“My old uncle used to say about a chair, that a chair is only as good as the legs it stands on.” – Freeholder chairman Anthony Romano

Munoz won’t take his role lightly

Freeholder Munoz, who is often outspoken at freeholder meetings, quoted poet John Dunne and President John F. Kennedy as he gratefully accepted the post of vice chairman of the freeholders, and also honored outgoing chairman Rivera.

He called it a great honor to be appointed vice chair, and an appointment that he does not take lightly.

Quoting Dunne, he said, no man is an island, that what he does is with the support of his constituents and the cooperation of his colleagues.

“2012 was a very difficult year for all of us,” Munoz said, “with a storm that left destruction in its wake, and an economic crisis that left many people fearful of their future.”

He said recognizing these and other issues, he felt he has made the right decisions that reflected the needs of the people in his district. “We have a balanced budget. We cut spending to make government more efficient, but we still have more to accomplish, and more challenges to overcome.”

He challenged the freeholders to do better than the board has done in the past.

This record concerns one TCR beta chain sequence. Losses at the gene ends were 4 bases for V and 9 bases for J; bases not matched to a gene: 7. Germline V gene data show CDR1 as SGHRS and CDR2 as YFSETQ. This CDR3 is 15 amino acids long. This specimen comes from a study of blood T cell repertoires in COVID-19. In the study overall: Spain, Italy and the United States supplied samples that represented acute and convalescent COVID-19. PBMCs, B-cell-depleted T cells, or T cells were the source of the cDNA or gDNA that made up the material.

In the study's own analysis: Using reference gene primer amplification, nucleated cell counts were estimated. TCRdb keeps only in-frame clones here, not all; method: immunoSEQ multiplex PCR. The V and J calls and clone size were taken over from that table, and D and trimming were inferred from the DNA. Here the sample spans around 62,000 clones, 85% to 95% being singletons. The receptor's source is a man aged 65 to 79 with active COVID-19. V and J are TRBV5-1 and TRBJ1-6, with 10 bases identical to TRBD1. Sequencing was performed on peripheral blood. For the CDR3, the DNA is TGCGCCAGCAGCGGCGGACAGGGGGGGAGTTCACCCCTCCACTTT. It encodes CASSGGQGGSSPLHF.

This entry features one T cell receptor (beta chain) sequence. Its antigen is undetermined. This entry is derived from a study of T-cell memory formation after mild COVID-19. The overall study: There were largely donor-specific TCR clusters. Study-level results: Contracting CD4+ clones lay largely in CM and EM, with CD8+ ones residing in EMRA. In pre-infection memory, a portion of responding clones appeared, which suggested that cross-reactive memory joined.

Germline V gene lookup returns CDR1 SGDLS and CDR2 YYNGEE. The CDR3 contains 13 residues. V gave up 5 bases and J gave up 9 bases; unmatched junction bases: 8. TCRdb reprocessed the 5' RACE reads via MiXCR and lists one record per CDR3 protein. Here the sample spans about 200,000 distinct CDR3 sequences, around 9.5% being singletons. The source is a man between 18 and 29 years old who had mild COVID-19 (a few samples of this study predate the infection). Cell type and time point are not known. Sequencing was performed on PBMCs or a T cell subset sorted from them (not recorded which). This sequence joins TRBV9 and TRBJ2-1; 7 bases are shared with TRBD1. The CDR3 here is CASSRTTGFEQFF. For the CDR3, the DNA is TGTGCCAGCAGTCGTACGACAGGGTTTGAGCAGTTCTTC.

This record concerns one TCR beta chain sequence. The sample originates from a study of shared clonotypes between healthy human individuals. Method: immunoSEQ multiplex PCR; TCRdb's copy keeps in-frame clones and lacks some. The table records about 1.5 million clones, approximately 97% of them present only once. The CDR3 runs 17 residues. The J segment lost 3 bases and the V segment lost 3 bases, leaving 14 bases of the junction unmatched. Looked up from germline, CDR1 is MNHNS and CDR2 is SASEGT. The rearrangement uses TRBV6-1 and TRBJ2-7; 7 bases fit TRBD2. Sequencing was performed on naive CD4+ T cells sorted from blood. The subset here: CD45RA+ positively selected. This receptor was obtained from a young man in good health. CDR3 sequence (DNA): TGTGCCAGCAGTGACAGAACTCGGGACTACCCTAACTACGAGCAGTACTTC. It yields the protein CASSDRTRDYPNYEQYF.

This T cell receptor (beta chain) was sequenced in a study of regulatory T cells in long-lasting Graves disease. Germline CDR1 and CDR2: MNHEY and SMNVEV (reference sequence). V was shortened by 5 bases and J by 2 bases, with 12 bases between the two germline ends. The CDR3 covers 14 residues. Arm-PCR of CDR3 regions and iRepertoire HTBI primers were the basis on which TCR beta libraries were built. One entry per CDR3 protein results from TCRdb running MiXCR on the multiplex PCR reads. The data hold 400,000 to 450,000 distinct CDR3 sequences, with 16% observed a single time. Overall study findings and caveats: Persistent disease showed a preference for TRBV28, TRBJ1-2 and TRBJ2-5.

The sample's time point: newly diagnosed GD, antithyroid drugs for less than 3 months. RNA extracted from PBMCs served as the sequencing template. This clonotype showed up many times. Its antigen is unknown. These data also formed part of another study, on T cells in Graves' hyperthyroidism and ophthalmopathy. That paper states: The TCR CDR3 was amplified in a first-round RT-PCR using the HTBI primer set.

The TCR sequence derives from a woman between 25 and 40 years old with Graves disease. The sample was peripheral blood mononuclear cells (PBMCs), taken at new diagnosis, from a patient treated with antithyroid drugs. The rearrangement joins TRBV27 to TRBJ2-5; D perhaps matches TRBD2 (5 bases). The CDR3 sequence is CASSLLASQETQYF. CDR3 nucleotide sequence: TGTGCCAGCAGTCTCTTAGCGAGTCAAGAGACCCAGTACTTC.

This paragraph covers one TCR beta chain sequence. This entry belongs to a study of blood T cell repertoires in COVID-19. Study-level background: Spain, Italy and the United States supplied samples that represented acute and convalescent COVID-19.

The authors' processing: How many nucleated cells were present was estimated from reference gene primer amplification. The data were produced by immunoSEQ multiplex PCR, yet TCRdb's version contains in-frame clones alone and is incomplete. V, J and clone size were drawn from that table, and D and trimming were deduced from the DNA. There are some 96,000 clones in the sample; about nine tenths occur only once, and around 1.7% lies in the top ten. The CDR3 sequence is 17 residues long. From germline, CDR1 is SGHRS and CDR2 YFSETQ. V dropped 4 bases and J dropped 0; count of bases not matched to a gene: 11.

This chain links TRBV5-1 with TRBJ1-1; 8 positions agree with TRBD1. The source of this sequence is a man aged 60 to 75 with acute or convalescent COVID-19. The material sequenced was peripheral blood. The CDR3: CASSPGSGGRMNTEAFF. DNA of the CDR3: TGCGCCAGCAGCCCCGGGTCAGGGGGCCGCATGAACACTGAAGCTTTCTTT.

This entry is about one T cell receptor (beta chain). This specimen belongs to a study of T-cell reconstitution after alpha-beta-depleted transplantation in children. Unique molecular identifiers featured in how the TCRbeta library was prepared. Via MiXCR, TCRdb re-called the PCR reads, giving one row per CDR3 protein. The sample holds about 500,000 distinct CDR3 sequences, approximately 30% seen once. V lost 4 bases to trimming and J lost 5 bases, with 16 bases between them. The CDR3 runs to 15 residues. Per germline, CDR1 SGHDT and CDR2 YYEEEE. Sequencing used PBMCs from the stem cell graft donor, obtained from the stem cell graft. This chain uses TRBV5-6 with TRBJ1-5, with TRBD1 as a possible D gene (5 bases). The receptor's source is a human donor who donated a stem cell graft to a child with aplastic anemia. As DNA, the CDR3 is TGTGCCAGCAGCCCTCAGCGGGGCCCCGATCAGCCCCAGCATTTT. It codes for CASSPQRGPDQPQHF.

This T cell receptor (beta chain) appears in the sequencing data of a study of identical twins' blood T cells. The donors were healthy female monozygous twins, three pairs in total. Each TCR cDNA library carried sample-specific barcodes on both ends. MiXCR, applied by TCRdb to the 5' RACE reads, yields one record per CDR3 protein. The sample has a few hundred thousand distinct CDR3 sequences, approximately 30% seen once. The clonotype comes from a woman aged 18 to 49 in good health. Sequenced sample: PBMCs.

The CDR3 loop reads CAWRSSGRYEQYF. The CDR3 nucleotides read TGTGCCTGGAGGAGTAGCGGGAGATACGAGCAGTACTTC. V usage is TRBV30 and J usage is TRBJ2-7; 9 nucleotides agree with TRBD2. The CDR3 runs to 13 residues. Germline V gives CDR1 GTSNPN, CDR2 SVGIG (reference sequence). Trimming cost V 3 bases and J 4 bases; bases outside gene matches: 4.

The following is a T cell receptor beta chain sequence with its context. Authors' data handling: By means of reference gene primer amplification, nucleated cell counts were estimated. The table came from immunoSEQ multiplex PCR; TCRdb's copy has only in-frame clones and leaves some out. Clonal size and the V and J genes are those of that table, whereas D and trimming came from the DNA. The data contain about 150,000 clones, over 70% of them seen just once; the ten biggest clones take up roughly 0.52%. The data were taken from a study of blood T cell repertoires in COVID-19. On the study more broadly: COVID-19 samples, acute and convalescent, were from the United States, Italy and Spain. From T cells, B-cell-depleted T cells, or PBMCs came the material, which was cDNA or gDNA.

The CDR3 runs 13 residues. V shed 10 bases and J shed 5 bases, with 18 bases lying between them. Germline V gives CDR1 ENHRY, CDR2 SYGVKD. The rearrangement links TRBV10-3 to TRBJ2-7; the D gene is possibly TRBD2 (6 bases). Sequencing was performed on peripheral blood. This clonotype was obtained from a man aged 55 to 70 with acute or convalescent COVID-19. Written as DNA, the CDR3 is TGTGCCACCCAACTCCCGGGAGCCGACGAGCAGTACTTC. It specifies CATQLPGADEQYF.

“I ask that we respect the differences in each other,” he said. “But this board cannot accomplish what needs to be accomplished alone. We rely on our employees and individual citizens.”

Liggio hopes to serve as elder statesman

Liggio said this was his second time appointed to the position as pro tempore

“The first time I had the position, I was fairly new on the board but now, coming back to this position, I see myself in two roles,” he said. “The first role is to fill in with the absence of the chair and the vice chair, which is very rare. And my second role is, being one elder statesman on the board now, to give advice and counsel to the chair and vice chair if they should need it.”

Rivera rose to the task in 2012

Outgoing chairman Rivera said it had been a tough year, but that he believes the freeholders did good things during his tenure as chairman.

“Although we had our ups and downs in 2012, we know that with the help of God, 2013 will be a better year for all of us,” he said. “I want to thank my entire community to supporting me I did the job as best as I could, but this did not happened without that support.”

Freeholder Bill O’Dea predicted that budget issues are going to be more difficult in the upcoming year as well as other issues, in light of Hurricane Sandy, and how to better prepare the county for the future.

“Even when we disagree, we have proven that as a board over the last seven years we have been able to come to a consensus through debate and discussion and help shape very good changes in policy that have affected the direction of the county in a positive way,” O’Dea said.

Union City Freeholder Tilo Rivas also said 2012 was a tough year but celebrated Rivera. “He did great job as chairman,” he said.

Jersey City Freeholder Jeff Dublin said Rivera had a lot of obstacles over the course of year, but served as an inspiration for Dublin.

“He is a fighter and a tough guy,” said Dublin, who was also reappointed the county’s representative to the New Jersey Association of County, to which he is expected to be as president this year. Bayonne Freeholder Doreen DiDomenico was named the alternate representative.